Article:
"...What is most troubling about all this is that there is much that Chomsky and I should agree on. Like him, I was opposed to what I believed was an illegal war in Iraq. In my travels in that country, I, too, have been troubled by the consequences of occupation...."
Yeah. No bias there. Not like THIS guy would write anything biased. He is only a journalist (strike one) has read the work of and agrees with Noam Chomsky on a lot of things (strike two) and writes for the Guardian (strike three)
"DING DING DING! What do we have for him, Johnny?"
What do we have for him? How about a pair of woman’s panties from Abu Ghraib.....hahahahah!
This is the kind of article I expect from the anti-war pro-terrorist journalists in Europe.
To hell with them.
If you asked me what I thought life was like for those guys who go out on patrol all the time and are on their second or third deployment, I would say, yeah. They are on edge, tired all the time and want to go home.
But somehow I don’t think educating people about the sacrifices of our soldiers for the sake of inducing our appreciation of it is on this guy’s agenda, given his history.
BTW...I noticed you are new...Welcome to Free Republic.
I was over there in 2004 and have friends that are there now. Yes, you rarely get seven hours sleep- four hours is more normal. Yes, you get tired. And after a while a fascinating thing occurs, you used to it. And it is rare when you can’t get at least seven hours sleep once a week. This guy makes it sound like they are walking zombies with dark rings under their eyes. I guess he didn’t go to college either, much less take any finals. This writer needs to get a clue, maybe he should take out a loan and buy one.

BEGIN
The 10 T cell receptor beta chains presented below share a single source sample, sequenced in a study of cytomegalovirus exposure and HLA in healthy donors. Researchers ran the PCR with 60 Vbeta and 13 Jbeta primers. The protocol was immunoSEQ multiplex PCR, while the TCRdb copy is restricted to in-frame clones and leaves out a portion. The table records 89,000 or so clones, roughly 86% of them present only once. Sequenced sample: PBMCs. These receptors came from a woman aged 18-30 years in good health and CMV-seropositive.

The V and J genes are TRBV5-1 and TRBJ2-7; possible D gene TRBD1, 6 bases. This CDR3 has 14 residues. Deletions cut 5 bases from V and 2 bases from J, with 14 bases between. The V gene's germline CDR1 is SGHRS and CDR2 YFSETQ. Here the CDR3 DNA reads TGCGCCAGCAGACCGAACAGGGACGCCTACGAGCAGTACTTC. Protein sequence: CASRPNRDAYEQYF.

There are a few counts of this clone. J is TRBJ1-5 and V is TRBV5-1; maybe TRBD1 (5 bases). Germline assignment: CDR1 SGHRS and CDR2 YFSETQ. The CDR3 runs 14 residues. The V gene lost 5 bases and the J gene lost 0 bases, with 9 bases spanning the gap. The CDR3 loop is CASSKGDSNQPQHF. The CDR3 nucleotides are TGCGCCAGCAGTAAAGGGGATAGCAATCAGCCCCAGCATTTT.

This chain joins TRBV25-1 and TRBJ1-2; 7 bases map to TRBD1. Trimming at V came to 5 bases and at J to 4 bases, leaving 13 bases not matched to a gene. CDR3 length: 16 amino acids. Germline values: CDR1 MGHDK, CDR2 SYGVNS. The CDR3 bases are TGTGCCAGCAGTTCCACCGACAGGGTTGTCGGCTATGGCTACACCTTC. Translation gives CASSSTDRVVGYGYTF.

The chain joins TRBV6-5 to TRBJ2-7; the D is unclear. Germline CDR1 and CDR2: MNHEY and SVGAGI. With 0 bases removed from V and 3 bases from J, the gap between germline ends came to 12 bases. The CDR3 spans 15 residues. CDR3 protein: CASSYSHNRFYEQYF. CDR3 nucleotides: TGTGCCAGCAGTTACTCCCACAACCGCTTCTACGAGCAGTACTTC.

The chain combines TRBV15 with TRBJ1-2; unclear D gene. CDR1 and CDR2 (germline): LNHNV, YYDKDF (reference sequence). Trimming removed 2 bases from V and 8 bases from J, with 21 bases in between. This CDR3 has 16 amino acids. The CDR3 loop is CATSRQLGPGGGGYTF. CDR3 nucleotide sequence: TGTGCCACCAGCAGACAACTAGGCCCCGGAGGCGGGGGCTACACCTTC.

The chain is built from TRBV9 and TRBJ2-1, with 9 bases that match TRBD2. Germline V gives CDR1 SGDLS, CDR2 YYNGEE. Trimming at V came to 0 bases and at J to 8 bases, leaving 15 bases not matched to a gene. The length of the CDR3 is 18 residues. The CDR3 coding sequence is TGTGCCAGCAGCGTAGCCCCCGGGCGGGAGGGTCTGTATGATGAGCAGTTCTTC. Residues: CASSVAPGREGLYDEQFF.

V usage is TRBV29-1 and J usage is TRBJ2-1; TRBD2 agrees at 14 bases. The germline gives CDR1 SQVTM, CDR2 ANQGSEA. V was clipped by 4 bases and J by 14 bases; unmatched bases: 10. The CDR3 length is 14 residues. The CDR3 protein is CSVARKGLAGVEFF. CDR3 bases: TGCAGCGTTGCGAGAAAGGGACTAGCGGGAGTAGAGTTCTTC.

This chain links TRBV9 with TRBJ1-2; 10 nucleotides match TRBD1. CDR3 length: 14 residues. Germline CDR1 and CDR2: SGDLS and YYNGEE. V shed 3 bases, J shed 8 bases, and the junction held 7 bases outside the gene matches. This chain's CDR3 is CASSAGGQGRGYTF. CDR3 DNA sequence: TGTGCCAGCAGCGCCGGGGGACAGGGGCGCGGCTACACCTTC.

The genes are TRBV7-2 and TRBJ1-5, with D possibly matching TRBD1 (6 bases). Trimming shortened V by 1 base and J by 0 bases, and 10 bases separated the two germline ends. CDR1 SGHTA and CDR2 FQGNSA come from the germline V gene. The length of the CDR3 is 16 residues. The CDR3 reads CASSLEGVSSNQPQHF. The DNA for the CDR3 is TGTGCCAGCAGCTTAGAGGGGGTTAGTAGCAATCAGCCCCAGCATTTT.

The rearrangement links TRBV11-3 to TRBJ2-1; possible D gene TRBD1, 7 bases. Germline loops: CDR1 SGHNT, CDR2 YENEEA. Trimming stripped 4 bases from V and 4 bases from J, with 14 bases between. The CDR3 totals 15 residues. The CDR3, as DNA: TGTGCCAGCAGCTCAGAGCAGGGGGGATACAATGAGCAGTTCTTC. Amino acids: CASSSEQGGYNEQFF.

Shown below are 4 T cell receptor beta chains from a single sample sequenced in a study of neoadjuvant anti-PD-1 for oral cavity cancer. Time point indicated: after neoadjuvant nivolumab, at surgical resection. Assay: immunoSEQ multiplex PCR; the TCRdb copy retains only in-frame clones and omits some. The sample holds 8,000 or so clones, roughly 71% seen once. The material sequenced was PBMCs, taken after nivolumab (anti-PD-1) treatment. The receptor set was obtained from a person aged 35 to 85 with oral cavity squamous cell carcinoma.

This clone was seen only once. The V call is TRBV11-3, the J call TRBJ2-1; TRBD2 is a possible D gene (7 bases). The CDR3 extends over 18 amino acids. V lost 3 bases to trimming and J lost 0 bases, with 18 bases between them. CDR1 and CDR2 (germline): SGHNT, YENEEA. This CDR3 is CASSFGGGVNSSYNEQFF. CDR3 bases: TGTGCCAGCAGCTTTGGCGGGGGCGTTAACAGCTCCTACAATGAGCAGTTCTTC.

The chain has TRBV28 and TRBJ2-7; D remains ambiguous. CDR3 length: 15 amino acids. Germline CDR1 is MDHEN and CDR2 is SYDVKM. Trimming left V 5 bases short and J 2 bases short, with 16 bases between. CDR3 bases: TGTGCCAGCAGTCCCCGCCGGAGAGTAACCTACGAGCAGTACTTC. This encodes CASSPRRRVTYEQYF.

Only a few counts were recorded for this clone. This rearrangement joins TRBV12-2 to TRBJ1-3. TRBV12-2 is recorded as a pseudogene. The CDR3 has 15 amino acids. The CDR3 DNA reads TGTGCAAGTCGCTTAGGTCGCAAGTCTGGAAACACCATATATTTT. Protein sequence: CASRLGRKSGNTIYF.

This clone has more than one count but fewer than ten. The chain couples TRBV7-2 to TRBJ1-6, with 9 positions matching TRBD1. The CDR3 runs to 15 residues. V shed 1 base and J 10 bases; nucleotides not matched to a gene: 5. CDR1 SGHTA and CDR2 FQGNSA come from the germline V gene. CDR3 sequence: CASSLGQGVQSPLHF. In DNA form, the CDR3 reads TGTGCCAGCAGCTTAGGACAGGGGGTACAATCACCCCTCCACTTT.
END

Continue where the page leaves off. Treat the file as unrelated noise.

Thanks for your service, bud. When you’re up here in MA, your money is no good here...:)
As a soldier for 5 years and a warrant officer for almost a year now, I can say that it’s true. Soldiers are tired. But, you know what? WE VOLUNTEERED FOR IT!!! WE KNOW WHAT WE’RE GETTING INTO WHEN WE SIGN UP!!! And as for the lieutenant the article talks about, his oath of office (as well as mine) states that we take take this obligation FREELY without mental reservation or purpose of evasion. So, to say that we should all feel sorry for soldiers because we’re being worked to the bone and somehow that we are being indentured into this line of work is folly.
I know what tired is. I was a medic for an infantry platoon with the 1-325 AIR, 82nd Airborne Division while in Kandahar, Afghanistan. Seven day patrols, constantly fixing the ailments of my 11 Bang-Bangs, even losing one of them. It takes a toll. But we all kept on. None of us quit. Most volunteers who enlist or become officers or warrant officers (which we helicopter pilots are the best of the group, haha) are tough and do exactly what is needed to get the job done. That’s what we do. That’s what makes us the best military in the world.
Sorry, got on a rant there, didn’t I?
All I can say is, if our men are tired and sleepy from fighting for freedoms, some of those so-called free countries might pitch in and help more, instead of taking it for granted that America will always defend them.
I am grateful that they are protecting us. If the rest of the world is safer because of them, I’m okay with that as a happy byproduct.
Yeah, I just read where the UK soldiers “lost” in Basra, Pete is embed in the wrong area; he should go crap on his own. We are winning!